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MAC Urges Prompt Passage of the Trade in Services Agreement, Government will Set Rigorous Safeguards and Corresponding Measures

  • Date:2014-03-18

March 18, 2014
Mac News Release No. 033

The Ministry of Economic Affairs (MOEA) and Mainland Affairs Council (MAC) express appreciation toward the Legislative Yuan for its dedication in the examination of the Cross-Strait Trade in Services Agreement and also to all parties for their exhortation and supervision. They also solemnly issued the following statement:

1. The executive branch respects related procedures of the Legislative Yuan: Since the Executive Yuan submitted the Trade in Services Agreement to the Legislative Yuan on June 27 last year (2013), the MOEA, MAC and other related ministries and departments have fully cooperated with congressional demands, attended 20 public hearings, and provided analysis and impact assessment data. In addition, they have continued to proactively hold or attend, at the invitation of legislators, industry parties, agencies and schools, various seminars, symposiums and public hearings related to the Trade in Services Agreement, to explain the importance of the agreement for Taiwan's economy and participation in regional economic integration. It is hoped that all parties will jointly support the prompt passage of the agreement by the Legislative Yuan. Moreover, the executive branch fully respects the procedures and results of the Legislative Yuan in the handling of this case.

2. Safeguard mechanisms have been formulated for any potential risks resulting from the agreement: Over the past period, various sectors have been concerned about the potential impacts the Trade in Services Agreement may bring to national security and industries, as well as the risks posed for employment. The government has also continuously explained to the public that there are related safeguard mechanisms have established for both the agreement and current existing regulations.

For example, Article 3 of the agreement stipulates that neither side will open its job market to the other side. Article 8 states that, if the implementation of this agreement causes a substantive negative impact on the service sector, the affected party may demand consultation with the other party to actively seek solutions. Article 11 stipulates that the agreement may not hinder any exceptional measures adopted by the other side related to national security; Article 17 stipulates that upon three years after the date of the agreement implementation, any commitment may be modified or revoked at any time; and Article 19 stipulates for both sides to convene annual meetings to review the agreement.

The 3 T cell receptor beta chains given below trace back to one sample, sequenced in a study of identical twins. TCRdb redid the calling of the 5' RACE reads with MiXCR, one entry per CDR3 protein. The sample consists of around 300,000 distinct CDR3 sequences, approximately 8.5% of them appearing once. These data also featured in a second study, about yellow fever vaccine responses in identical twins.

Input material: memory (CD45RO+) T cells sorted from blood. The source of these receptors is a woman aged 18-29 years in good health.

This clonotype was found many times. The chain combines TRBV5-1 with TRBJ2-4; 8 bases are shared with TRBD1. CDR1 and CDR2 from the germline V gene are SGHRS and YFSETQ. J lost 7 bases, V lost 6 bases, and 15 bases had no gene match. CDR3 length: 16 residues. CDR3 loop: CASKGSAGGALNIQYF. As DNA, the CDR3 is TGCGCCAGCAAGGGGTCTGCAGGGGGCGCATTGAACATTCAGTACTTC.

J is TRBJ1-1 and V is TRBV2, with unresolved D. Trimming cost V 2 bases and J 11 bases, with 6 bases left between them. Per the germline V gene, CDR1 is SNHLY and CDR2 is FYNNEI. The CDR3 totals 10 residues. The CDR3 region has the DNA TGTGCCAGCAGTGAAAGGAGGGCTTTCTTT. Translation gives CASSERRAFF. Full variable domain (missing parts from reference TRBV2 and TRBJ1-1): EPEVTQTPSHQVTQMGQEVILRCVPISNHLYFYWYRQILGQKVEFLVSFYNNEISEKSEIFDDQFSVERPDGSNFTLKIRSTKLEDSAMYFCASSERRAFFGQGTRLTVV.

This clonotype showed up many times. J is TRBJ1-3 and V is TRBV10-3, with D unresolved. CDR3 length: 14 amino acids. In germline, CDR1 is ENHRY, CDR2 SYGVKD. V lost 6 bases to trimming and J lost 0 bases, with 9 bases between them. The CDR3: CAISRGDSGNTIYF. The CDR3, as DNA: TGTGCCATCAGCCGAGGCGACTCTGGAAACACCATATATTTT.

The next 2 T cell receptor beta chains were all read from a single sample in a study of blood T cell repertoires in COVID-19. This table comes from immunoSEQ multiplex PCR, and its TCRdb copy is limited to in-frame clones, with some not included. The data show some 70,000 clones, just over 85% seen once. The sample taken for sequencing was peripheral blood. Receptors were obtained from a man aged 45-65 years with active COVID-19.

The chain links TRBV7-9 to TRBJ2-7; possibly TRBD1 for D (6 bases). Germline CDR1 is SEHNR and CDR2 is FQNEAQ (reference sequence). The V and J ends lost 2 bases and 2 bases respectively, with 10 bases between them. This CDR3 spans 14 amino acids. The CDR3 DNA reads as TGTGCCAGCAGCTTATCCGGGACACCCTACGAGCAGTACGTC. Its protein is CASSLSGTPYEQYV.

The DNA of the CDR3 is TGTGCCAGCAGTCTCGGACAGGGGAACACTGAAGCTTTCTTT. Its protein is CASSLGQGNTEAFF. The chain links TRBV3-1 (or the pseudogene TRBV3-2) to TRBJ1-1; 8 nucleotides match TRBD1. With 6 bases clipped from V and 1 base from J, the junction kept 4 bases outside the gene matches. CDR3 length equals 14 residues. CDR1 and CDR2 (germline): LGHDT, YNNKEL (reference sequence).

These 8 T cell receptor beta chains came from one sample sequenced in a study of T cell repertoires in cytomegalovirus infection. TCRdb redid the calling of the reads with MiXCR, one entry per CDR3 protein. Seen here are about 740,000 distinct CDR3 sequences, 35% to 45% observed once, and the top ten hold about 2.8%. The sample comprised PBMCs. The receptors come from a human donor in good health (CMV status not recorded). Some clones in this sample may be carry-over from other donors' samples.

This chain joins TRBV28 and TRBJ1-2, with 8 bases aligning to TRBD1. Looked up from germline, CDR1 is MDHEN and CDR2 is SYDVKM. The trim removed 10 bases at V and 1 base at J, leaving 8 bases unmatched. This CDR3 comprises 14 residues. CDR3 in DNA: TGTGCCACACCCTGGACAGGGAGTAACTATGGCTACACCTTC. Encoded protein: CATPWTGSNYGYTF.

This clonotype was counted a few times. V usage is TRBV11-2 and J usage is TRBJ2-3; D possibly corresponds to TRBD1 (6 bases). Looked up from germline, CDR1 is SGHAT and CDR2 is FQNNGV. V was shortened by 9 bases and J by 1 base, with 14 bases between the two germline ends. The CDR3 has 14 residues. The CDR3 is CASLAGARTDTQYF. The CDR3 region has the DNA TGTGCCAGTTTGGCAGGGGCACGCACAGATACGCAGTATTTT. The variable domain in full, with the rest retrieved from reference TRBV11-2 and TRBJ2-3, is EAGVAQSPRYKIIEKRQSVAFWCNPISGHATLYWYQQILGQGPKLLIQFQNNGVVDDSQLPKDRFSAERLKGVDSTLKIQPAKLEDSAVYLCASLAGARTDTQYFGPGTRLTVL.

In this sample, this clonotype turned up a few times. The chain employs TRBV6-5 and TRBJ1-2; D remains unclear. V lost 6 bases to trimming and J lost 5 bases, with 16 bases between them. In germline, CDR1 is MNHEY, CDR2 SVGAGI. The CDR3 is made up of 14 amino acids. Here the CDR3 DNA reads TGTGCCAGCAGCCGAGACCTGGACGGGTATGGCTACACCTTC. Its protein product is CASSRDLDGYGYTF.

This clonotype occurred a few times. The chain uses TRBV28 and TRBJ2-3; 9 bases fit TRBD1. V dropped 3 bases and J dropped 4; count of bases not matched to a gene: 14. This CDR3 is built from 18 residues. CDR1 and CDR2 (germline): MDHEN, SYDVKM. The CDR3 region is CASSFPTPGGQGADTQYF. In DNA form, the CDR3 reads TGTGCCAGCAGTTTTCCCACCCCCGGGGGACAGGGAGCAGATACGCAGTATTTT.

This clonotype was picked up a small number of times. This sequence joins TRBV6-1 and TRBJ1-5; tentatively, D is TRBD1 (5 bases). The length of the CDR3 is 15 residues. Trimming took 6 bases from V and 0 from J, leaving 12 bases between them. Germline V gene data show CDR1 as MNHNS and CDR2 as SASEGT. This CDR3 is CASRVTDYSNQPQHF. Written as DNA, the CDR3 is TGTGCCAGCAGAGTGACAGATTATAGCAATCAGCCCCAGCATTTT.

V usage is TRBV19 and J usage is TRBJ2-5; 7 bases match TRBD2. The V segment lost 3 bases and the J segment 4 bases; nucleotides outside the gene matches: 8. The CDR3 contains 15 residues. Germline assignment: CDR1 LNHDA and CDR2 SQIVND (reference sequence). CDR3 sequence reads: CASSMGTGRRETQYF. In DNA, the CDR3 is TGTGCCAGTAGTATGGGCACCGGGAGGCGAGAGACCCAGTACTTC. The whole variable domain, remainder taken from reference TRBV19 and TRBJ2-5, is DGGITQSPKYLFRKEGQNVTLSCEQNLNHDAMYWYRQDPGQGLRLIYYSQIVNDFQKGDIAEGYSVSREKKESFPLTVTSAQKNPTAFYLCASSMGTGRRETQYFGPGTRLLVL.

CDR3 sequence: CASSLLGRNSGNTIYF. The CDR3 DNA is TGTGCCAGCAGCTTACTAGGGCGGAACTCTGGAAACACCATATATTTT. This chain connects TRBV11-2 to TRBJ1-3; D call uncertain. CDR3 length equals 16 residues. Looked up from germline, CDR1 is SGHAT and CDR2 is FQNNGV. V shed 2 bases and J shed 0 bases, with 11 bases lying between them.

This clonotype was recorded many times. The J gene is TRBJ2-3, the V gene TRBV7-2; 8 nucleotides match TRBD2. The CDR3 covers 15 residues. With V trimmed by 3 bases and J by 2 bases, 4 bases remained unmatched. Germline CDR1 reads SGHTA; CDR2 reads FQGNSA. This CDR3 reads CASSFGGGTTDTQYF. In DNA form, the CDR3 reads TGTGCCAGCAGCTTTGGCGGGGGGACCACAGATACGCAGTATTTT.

With respect to currently existing laws, both the Regulations Governing Investment in Taiwan by Persons of the Mainland Area and the Permit Guidelines for the Entry of People from the Mainland Area into the Taiwan Area mandate strict controls on the entry of Mainland capital and people to Taiwan, including prior review, post-management and penalty mechanisms. The government will continue to rigorously inspect future cases of Mainland investment, as well as restrict Mainland enterprise investments with military background or purposes. Investments will also be prohibited in cases where there are concerns over exclusive occupancy, oligopoly or monopoly position, political, social or cultural sensitivities or national security, or potential negative influence on national economic development or financial stability. These mechanisms are sufficient to maximize benefits and minimize risks of the Trade in Services Agreement. The government will continue to follow these principles and implement control mechanisms in the future, while at the same time, it also welcomes advice and suggestions from all sectors.

3. Corresponding measures are in place in case of potential impacts the Trade in Services Agreement may bring to industries and workers: In addition to the above-mentioned safeguard mechanisms, the government has formulated a "Program to Assist Industries in Adjusting to Trade Liberalization." After the siging of the Trade in Services Agreement, total budget of this program has increased from the original NT$95.2 billion to NT$98.21 billion. The program provides three adjustment support strategies targeted at three different groups, being revitalization guidance, industrial transformation and damage relief. It is hoped that these support strategies will upgrade companies’ competitiveness and guide their transformation, while at the same time, also provide employment counseling, skill training and subsidy support for affected workers.

The Trade in Services Agreement is not only related to the development of Taiwan's service industry, but also to the progress of cross-strait trade in goods agreement negotiations , Taiwan's free trade agreements negotiation with other countries and accession to the Trans-Pacific Partnership, the Regional Comprehensive Economic Partnership and other arrangements for regional economic integration. It is of significant impact on Taiwan's future exports of goods and services. Related authorities will bear in mind the criticism and advice of various parties concerning the process and outcome of the Trade in Services Agreement negotiations, and will continue to actively make improvements to live up to the people's expectations. The government will continue to adhere to the initial intention of "helping the people do business and increasing Taiwan's competitiveness," create a sound competitive environment for industries, and continue efforts to enhance the well-being of the people.